Former Cape Town mayor Patricia de Lille Picture: Chantall Presence/ANA

Cape Town - Former Cape Town mayor Patricia de Lille's legal team on Friday argued the Democratic Alliance (DA) and its federal bodies did not strictly comply with proper procedures and the rules of natural justice when it came to the decision to axe the veteran politician.

Johan de Waal, for De Lille, is presenting a case in the Western Cape High Court where the former mayor is seeking retain her post at least until May 25 when her legal challenge to the validity of her removal from office by the DA will be heard. 

She was removed from office on Tuesday after the DA federal executive confirmed the cessation of her membership of the party, effectively removing her from her post.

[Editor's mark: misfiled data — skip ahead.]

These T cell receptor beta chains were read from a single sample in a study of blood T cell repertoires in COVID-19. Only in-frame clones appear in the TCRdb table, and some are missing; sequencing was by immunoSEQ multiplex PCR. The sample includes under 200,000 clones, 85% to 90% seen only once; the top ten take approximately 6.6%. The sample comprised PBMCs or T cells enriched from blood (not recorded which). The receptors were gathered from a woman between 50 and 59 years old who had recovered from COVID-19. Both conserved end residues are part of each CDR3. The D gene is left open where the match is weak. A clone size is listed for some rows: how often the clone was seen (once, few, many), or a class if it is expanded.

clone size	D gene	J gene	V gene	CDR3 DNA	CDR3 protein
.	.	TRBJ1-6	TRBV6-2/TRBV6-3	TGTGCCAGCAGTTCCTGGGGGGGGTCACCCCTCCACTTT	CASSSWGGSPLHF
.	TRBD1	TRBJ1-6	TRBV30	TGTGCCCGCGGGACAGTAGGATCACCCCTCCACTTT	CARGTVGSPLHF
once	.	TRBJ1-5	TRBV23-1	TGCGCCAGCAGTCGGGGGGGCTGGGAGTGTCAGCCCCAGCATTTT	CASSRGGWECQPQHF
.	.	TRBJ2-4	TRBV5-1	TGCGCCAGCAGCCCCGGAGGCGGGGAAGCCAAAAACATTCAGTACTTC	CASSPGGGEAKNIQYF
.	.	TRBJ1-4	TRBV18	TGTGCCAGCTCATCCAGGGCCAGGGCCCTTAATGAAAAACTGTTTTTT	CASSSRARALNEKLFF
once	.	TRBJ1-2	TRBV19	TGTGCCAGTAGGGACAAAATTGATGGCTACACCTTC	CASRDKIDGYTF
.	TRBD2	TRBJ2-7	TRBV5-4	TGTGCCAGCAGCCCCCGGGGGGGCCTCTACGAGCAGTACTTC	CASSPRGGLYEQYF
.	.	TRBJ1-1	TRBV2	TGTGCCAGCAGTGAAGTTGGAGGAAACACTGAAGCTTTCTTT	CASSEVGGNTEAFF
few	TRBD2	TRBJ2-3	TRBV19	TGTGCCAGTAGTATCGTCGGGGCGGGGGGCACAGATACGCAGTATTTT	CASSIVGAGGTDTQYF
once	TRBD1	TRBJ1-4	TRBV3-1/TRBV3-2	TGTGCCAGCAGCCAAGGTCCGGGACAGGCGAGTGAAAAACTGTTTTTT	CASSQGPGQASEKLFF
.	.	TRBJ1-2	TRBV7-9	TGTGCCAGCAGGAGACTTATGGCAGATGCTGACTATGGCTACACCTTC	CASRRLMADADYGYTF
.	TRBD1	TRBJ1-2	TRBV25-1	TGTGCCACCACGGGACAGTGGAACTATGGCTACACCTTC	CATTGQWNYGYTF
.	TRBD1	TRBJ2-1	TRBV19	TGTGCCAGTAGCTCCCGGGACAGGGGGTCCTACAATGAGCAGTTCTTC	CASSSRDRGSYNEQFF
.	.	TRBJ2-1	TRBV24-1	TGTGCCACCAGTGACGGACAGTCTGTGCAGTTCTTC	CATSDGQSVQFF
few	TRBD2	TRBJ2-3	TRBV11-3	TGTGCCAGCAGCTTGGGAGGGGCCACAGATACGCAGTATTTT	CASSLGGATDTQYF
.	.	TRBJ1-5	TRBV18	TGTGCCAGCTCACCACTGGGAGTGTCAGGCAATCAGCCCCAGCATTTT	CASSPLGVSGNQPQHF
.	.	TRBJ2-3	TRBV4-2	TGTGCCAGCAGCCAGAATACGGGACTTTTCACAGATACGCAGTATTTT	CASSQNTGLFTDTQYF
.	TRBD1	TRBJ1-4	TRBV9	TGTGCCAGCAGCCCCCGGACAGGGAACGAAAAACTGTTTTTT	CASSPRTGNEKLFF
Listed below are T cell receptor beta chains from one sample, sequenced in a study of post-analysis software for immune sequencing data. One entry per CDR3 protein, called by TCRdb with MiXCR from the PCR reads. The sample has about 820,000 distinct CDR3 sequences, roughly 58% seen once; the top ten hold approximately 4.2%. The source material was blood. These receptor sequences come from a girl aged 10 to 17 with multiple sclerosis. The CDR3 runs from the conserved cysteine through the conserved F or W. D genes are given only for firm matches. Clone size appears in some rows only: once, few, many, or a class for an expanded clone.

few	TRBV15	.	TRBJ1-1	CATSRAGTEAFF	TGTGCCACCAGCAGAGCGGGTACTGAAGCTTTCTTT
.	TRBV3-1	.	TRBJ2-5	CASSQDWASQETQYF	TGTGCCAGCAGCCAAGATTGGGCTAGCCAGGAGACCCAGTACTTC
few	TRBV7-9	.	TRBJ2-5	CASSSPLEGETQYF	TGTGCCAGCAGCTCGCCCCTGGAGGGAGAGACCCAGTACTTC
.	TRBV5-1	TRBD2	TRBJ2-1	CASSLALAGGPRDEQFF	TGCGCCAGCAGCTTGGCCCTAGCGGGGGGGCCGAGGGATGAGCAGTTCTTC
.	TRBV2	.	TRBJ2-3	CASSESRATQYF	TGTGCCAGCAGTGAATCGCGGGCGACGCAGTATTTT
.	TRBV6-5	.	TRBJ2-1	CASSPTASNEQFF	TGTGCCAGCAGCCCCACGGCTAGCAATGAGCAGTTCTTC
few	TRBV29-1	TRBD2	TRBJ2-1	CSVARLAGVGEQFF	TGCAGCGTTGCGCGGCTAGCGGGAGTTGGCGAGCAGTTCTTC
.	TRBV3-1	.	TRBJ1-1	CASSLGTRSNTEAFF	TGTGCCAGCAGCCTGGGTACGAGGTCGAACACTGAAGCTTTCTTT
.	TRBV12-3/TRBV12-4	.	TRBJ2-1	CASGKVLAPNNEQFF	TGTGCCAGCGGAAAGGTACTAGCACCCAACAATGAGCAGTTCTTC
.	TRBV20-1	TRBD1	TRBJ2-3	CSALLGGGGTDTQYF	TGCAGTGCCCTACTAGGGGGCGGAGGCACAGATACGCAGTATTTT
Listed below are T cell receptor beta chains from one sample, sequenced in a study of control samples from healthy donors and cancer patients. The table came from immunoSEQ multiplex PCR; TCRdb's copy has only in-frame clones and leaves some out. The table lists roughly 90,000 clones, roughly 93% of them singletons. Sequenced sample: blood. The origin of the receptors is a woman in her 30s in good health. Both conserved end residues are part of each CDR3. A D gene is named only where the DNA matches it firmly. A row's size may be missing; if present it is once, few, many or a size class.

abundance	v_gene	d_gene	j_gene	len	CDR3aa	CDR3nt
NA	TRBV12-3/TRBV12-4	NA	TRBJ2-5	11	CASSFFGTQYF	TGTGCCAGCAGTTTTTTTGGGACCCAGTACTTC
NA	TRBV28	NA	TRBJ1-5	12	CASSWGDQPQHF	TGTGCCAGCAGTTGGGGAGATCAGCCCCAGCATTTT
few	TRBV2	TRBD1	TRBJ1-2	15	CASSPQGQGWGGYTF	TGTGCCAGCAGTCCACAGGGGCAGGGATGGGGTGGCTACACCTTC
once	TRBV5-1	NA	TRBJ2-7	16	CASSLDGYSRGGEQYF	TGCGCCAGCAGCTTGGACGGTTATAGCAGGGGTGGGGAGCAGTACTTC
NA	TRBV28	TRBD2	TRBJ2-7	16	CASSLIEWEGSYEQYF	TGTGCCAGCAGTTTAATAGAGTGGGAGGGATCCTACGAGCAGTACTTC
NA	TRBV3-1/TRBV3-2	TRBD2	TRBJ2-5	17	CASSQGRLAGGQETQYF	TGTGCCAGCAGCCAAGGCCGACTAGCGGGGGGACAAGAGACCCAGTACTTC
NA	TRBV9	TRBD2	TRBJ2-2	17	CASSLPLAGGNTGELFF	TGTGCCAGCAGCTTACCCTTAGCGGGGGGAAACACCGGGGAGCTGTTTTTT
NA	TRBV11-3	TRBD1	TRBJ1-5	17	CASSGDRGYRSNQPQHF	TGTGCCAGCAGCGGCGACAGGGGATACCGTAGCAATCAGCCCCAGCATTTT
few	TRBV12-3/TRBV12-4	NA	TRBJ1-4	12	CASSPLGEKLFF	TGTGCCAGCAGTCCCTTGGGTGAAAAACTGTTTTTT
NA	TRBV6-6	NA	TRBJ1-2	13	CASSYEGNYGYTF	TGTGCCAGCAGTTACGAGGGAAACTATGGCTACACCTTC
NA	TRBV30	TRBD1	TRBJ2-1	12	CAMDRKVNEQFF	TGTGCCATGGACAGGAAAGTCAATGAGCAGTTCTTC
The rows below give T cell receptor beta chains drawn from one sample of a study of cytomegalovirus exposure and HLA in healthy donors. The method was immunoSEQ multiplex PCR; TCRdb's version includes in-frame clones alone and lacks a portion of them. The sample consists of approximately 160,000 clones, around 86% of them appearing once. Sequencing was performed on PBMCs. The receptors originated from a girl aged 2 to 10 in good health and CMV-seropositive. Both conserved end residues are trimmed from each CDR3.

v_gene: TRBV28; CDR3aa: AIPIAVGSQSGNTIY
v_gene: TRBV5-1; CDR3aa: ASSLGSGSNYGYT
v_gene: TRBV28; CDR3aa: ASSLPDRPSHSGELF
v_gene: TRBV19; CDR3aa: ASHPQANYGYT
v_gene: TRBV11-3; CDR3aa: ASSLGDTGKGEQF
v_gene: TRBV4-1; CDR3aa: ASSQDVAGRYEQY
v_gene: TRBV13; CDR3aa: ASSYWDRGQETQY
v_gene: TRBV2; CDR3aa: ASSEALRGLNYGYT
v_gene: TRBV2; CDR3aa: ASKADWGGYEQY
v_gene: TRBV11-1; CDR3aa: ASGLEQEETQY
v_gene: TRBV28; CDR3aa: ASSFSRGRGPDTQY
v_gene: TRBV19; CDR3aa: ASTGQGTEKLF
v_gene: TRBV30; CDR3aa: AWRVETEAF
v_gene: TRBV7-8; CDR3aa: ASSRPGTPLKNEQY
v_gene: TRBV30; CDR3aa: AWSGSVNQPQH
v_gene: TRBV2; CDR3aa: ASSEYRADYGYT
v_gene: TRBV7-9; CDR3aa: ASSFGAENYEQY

De Waal told the court the clause in the DA Constitution relied upon to remove her was "vague, capable of being abused", and accordingly inconsistent with section 19 (3) of the South African Constitution.



"None of these clauses have ever been invoked against any member but a public representative that the DA wanted to get rid of."

De Lille contends the clauses in the DA constitution were being selectively used to "target public representatives, particularly when that public representative holds the balance of power".

The public gallery in the courtroom is packed with De Lille's supporters.

Outside court, several police officers were deployed to keep the peace between DA members supporting De Lille's ousting and another group of demonstrators, which included DA members and those of other political parties, who are protesting De Lille's sacking.

African News Agency/ANA